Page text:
Governor Palin, on the other hand, realizes that government neither creates jobs, nor is supposed to be a channel to funnel taxpayer dollars back to political donors. She recognizes that government’s role is not to be pro business, but pro market, where through billions of transactions the American public determines the success and failure of business by what they choose to buy, not by what government chooses to subsidize. In her Tea Party speech earlier this month, she spoke of the need for less federal government intervention, not only in less regulation and more federalism, but also in removing subsidies, loopholes, and bailouts—the very things her potential political opponents engage in– from the economic equation (emphasis added):
But here’s the best part: To balance out any loss of federal revenue from this tax cut, we eliminate corporate welfare and all the loopholes and we eliminate bailouts. This is how we break the back of crony capitalism because it feeds off corporate welfare, which is just socialism for the very rich. We can change all of that. The message then to job-creating corporations is: We’ll unshackle you from the world’s highest federal corporate income tax rate, but you will stand or fall on your own, just like all the rest of us out on main street.
Governor Palin knows better than anyone else the need to remove crony capitalism from politics. As she noted on Greta van Susteren’s show earlier this week she has the “bumps and bruises to prove it”. ACES, her oil tax plan, reformed Governor Murkowski’s crony corruption tainted plan that was written to favor certain oil companies and ultimately also led to the arrest of oil company personnel, gubernatorial staff, and state legislators. ACES was not a behind closed doors deal. In fact, Governor Palin did not allow lobbyists in her office at all. Instead, it was a plan written and passed in a transparent manner, was presented to the people of Alaska more than two weeks before it was presented to the legislature, and did not involve undue influence from the oil companies. Following the passage of ACES, Alaska saw a record number of oil jobs during Governor Palin’s tenure. Not only were the number of jobs increasing, the legislation made development more attractive for other companies beyond the “Big Oil” companies favored by Governor Palin’s predecessor. Since the passage of ACES, the number of companies filing with the state of Alaska has doubled.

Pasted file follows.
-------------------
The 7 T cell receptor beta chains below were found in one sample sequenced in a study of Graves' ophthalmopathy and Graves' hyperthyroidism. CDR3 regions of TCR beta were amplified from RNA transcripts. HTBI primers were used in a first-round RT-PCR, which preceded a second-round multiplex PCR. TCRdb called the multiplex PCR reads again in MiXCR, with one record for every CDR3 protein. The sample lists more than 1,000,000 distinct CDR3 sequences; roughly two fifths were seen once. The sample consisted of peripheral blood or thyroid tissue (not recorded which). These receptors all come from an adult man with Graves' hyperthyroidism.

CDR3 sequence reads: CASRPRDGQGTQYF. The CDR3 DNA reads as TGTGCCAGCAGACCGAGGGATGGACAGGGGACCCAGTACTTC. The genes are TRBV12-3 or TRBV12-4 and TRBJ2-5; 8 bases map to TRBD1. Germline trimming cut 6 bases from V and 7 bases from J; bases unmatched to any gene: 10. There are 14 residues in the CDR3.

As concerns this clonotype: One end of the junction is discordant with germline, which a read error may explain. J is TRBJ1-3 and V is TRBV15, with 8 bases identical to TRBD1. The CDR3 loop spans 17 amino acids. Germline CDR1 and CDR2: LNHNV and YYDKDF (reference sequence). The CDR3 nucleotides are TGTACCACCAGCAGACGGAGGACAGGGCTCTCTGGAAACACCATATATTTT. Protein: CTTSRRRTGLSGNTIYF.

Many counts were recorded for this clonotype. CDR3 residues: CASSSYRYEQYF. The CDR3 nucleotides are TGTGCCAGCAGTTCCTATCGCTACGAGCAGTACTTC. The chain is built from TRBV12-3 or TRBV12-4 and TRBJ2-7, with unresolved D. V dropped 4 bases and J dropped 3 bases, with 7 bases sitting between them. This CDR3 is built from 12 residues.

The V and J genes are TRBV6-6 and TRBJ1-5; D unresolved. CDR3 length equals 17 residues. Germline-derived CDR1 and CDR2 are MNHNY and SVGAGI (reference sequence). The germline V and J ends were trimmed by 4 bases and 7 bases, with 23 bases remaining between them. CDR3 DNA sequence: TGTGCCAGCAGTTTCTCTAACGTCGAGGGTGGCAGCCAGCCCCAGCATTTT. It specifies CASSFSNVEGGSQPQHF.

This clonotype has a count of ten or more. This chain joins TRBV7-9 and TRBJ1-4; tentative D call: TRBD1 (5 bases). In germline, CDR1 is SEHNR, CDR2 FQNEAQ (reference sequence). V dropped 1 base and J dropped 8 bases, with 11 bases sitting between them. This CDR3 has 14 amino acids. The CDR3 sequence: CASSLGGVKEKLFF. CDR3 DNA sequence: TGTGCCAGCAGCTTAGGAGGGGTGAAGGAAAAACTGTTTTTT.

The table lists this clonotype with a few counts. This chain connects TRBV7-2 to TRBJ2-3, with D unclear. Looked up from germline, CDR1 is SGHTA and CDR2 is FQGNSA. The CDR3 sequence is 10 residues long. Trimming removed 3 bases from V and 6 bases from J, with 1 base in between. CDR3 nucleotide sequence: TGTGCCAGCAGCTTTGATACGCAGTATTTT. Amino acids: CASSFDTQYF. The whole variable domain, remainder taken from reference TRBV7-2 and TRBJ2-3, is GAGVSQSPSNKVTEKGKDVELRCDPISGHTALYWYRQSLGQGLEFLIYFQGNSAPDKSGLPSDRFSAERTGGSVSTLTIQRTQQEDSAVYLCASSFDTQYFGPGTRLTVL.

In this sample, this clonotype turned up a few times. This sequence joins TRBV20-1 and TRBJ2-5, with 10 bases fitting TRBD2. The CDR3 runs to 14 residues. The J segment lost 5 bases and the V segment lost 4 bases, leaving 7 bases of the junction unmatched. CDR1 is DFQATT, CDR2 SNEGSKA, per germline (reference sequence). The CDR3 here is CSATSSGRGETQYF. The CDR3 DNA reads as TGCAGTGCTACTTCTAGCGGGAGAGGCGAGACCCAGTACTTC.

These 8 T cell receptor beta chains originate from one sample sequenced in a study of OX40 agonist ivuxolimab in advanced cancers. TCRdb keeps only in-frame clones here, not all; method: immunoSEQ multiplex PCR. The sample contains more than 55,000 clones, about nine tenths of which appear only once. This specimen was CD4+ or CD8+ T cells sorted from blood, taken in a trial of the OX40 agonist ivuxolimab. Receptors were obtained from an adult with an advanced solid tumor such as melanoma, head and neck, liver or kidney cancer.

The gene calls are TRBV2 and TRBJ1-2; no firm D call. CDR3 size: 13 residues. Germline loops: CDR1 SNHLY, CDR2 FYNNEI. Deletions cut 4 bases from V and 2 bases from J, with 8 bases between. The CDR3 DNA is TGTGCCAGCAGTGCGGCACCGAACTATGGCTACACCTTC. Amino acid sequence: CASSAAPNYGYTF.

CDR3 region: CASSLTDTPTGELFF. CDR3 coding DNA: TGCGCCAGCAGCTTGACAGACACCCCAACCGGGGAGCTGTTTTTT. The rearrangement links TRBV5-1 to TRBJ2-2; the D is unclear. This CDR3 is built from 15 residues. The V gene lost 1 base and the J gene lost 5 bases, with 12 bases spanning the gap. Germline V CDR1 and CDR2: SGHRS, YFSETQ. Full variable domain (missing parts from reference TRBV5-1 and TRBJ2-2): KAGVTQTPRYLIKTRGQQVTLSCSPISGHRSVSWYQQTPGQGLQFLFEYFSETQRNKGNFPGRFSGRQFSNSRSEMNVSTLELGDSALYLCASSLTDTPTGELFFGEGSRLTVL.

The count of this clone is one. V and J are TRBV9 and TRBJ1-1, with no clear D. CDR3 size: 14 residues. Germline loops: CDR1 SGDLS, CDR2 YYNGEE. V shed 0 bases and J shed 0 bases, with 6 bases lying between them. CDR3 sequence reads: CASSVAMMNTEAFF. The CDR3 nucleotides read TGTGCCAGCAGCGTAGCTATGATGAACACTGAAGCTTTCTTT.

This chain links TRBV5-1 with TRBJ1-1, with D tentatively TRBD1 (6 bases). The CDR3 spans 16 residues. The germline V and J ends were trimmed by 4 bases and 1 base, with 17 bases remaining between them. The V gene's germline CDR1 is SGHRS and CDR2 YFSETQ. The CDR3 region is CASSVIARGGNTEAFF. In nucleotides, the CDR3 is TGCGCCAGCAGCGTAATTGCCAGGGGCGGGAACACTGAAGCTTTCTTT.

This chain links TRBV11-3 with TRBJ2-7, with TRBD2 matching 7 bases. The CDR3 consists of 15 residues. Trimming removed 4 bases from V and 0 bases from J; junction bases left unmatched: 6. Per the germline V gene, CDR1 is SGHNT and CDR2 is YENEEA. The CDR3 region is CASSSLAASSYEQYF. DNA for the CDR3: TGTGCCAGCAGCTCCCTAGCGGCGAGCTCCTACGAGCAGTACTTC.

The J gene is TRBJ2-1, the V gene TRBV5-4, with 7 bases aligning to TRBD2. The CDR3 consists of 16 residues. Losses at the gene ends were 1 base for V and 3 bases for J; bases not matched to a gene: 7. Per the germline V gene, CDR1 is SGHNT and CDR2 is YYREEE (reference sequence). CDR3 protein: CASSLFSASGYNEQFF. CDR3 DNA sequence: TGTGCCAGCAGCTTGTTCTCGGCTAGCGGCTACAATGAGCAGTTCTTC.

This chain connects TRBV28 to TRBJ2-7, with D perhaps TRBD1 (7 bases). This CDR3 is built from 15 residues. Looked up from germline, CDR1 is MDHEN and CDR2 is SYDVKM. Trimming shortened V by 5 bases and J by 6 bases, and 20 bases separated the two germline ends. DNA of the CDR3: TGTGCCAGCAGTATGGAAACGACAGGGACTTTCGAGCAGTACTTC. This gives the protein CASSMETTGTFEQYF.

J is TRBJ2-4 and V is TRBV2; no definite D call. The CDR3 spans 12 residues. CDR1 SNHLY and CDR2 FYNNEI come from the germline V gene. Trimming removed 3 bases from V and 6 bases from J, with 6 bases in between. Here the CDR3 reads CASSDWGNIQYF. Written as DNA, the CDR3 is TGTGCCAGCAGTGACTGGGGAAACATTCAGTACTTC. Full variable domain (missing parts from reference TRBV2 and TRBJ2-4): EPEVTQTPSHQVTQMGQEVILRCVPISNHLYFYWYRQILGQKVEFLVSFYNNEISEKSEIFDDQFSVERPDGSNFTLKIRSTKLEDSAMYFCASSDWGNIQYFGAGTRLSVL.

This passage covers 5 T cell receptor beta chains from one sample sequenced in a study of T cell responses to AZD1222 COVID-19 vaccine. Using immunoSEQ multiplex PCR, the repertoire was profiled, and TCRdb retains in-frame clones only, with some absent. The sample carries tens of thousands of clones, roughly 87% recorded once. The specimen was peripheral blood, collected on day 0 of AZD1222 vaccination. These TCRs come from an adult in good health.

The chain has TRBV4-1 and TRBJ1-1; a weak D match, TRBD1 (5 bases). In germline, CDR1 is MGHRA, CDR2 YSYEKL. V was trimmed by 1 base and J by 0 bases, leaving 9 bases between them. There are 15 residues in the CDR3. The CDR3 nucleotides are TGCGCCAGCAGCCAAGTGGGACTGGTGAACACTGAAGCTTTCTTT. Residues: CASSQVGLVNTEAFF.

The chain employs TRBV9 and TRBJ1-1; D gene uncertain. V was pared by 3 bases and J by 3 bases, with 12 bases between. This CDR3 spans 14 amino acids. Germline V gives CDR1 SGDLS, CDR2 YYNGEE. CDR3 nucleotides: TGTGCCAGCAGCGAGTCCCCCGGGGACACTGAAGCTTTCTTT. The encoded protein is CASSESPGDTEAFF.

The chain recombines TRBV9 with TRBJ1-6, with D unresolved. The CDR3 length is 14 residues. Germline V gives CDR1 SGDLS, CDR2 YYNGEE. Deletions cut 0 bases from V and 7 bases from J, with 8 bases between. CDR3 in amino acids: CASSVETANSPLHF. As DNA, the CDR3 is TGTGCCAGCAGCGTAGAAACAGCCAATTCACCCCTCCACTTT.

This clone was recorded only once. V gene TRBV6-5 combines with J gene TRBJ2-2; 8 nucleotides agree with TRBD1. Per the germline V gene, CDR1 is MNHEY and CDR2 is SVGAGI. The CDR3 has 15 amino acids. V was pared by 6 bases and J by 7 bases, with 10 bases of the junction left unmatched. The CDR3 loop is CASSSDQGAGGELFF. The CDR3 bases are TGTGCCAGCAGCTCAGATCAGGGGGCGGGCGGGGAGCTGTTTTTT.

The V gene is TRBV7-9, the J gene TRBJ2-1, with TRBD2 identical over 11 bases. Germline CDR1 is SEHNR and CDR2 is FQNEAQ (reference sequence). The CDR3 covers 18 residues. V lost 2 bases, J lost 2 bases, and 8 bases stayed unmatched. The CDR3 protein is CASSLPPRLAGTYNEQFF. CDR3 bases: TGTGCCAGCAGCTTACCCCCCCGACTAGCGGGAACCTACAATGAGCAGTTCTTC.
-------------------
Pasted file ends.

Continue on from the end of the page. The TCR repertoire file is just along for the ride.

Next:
Even though a third of Alaskan jobs are tied to the oil industry, Governor Palin’s stellar jobs record extends behind solely that industry. Critics may argue that in an energy rich state, jobs naturally increase during a time when oil prices are high (as was the case during Governor Palin’s tenure) as more energy industry jobs are created. When Governor Palin took office in December of 2006, Alaska was pulling up the rear when it came to jobs, ranking 49th out of the 50 states and Washington D.C. In her first year in office, Alaska was 6th best in improvement in unemployment. By the end of the final year of her tenure, Alaska was ranked 21st in the country. This kind of impressive record on jobs is how Alaska was 2nd best in job growth during her tenure. Data from the Alaska Department of Labor and Workforce Development, showed that in addition to a 13.7% increase in resource development jobs, Alaska saw a nearly 5% increase in business service jobs and a 6.4% increase in education and health related jobs during Governor Palin’s time in office.
Governor Palin’s record reinforces her rhetoric. Instead of giving companies millions or billions in taxpayer dollars in an attempt to create jobs or giving preferential treatment to favored companies or campaign donors, Governor Palin sought to remove the ties of cronyism and truly create a level playing field where businesses are neither too influential to fail, nor too small to succeed. This is what separates Governor Palin from all of her potential political opponents who have gained for themselves the moniker of crony capitalist or corporatist. Instead, she is, in the words Jim Pethokoukis of CNBC, a free market populist. This doesn’t make her William Jennings Bryan in skirt railing against big business, but instead a conservative warrior fighting against entangled web of business, political donors, and big government.